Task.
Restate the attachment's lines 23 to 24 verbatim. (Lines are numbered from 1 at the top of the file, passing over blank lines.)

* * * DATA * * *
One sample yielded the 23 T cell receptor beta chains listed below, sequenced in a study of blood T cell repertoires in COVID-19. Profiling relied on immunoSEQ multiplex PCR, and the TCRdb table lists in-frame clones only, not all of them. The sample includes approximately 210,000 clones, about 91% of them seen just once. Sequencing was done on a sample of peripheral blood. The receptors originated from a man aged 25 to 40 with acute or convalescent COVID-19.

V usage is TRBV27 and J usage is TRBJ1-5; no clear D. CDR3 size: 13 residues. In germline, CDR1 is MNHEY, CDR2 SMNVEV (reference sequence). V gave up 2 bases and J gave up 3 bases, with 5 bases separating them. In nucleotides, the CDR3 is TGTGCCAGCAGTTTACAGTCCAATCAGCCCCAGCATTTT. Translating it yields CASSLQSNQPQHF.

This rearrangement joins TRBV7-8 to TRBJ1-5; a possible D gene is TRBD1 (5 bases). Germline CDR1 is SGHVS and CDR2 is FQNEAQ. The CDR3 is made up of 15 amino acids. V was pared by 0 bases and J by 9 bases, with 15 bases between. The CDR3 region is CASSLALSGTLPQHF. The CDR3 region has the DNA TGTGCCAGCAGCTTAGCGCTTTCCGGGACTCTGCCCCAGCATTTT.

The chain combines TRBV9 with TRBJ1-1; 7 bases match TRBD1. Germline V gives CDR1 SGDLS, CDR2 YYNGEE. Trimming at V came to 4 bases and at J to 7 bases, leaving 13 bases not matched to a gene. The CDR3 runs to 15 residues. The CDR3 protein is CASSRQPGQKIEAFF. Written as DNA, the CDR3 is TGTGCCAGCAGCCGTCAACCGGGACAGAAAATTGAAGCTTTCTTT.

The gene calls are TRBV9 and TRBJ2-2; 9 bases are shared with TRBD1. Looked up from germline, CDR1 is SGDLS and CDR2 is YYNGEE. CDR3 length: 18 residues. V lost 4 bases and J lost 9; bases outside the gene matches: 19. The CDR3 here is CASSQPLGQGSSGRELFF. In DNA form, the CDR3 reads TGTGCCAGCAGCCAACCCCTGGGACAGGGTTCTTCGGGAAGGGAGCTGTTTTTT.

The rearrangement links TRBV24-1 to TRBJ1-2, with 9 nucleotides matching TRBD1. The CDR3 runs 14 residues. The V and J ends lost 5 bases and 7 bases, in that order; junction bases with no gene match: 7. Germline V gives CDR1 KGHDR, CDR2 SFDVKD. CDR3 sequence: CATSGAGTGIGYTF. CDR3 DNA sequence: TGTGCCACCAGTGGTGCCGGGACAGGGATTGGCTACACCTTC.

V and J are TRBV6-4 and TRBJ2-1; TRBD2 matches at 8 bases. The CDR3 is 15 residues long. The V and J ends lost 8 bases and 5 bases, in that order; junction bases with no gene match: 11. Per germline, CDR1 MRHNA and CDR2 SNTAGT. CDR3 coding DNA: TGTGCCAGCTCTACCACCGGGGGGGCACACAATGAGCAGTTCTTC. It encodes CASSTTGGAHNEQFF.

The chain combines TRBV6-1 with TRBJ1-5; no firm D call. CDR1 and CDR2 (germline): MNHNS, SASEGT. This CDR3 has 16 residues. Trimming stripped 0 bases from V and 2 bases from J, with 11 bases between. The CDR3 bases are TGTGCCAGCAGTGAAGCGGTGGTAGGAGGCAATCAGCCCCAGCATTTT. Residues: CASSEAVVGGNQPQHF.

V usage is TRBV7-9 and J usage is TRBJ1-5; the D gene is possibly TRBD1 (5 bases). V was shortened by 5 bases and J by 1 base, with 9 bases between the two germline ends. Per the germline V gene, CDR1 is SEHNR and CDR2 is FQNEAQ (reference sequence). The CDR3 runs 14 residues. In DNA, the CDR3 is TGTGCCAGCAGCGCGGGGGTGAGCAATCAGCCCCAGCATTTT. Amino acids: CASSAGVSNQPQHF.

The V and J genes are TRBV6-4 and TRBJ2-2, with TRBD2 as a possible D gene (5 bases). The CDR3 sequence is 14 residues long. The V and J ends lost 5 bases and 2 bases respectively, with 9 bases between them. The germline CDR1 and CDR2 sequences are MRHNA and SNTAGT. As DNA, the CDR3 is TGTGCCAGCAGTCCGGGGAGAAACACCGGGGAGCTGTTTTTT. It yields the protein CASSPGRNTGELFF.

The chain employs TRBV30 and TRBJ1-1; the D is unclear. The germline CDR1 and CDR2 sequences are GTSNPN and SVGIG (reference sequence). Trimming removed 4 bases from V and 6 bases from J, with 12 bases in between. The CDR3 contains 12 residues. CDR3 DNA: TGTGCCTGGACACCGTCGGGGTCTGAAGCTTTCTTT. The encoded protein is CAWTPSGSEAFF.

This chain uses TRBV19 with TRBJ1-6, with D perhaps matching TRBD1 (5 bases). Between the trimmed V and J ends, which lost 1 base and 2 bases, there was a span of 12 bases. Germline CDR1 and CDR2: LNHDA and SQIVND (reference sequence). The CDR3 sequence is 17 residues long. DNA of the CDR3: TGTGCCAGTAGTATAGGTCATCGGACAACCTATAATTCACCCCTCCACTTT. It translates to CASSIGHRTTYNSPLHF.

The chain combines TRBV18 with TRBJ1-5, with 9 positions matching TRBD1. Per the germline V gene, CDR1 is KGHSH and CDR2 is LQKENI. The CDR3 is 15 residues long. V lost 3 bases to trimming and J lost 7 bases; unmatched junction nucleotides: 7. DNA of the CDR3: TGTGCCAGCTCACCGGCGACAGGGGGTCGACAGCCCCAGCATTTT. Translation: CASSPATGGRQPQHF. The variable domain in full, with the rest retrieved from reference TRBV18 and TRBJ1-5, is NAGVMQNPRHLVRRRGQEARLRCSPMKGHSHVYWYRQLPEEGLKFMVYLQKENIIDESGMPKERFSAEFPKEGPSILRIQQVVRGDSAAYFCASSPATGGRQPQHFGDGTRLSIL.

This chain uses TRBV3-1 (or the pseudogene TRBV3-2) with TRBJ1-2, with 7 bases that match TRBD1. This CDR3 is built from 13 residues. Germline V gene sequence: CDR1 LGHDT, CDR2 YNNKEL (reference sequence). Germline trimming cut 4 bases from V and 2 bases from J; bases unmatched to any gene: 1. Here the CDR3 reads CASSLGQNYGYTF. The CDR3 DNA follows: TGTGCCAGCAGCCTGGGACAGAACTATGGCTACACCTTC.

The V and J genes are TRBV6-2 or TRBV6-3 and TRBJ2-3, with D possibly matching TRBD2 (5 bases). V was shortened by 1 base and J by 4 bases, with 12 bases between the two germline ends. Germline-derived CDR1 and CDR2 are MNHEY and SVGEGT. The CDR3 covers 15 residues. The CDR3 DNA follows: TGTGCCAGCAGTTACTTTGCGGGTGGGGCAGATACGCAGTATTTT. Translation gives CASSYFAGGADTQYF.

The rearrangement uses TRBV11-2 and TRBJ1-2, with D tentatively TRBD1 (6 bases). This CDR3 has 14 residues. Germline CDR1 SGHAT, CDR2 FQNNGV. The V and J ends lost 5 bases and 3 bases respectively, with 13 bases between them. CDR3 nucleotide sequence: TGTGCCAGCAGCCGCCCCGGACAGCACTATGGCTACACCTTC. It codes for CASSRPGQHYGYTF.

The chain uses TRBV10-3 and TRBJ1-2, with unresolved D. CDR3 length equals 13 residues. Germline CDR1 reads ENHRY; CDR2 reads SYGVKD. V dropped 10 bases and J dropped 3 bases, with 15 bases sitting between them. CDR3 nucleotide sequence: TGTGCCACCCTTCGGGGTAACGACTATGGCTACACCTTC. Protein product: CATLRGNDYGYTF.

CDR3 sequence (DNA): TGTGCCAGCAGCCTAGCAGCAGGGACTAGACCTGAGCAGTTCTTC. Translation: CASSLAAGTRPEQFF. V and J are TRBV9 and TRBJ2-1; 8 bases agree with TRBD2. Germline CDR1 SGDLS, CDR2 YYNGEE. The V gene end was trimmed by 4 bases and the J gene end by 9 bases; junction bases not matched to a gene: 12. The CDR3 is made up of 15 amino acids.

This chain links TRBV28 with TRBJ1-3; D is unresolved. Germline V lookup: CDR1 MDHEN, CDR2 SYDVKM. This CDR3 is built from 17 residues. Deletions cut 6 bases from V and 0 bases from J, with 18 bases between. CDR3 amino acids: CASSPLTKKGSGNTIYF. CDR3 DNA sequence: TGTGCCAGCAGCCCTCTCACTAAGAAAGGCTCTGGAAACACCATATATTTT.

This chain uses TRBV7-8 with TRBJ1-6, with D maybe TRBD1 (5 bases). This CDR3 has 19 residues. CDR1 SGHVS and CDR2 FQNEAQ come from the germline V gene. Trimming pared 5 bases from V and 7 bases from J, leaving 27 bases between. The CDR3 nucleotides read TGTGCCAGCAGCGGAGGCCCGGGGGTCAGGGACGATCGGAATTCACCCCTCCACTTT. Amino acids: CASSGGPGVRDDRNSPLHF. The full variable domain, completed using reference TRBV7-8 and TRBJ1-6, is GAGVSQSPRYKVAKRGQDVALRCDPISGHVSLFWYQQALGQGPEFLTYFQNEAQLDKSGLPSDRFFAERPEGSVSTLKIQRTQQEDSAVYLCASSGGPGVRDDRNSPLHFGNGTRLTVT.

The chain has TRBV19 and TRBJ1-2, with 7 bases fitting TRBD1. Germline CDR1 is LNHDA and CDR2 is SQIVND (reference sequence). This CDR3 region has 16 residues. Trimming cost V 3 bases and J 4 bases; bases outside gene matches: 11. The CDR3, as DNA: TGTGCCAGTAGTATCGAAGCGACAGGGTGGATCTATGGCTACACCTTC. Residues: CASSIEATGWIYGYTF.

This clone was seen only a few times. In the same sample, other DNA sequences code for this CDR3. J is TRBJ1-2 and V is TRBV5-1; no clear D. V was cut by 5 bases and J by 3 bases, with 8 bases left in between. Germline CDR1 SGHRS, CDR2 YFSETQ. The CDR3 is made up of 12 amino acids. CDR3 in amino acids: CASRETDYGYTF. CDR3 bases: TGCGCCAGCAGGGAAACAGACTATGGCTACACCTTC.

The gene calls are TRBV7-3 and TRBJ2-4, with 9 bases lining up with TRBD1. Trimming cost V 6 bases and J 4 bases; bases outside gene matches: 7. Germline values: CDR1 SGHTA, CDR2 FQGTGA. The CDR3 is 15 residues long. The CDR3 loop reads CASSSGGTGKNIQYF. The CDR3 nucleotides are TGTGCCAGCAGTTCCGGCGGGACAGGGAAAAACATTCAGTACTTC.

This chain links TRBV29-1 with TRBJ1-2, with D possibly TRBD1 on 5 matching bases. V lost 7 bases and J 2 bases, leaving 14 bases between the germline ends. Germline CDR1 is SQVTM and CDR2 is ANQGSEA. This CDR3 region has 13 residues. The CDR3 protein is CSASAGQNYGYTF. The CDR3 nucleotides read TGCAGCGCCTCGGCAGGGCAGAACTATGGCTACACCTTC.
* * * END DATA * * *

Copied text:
The gene calls are TRBV7-3 and TRBJ2-4, with 9 bases lining up with TRBD1. Trimming cost V 6 bases and J 4 bases; bases outside gene matches: 7. Germline values: CDR1 SGHTA, CDR2 FQGTGA. The CDR3 is 15 residues long. The CDR3 loop reads CASSSGGTGKNIQYF. The CDR3 nucleotides are TGTGCCAGCAGTTCCGGCGGGACAGGGAAAAACATTCAGTACTTC.

This chain links TRBV29-1 with TRBJ1-2, with D possibly TRBD1 on 5 matching bases. V lost 7 bases and J 2 bases, leaving 14 bases between the germline ends. Germline CDR1 is SQVTM and CDR2 is ANQGSEA. This CDR3 region has 13 residues. The CDR3 protein is CSASAGQNYGYTF. The CDR3 nucleotides read TGCAGCGCCTCGGCAGGGCAGAACTATGGCTACACCTTC.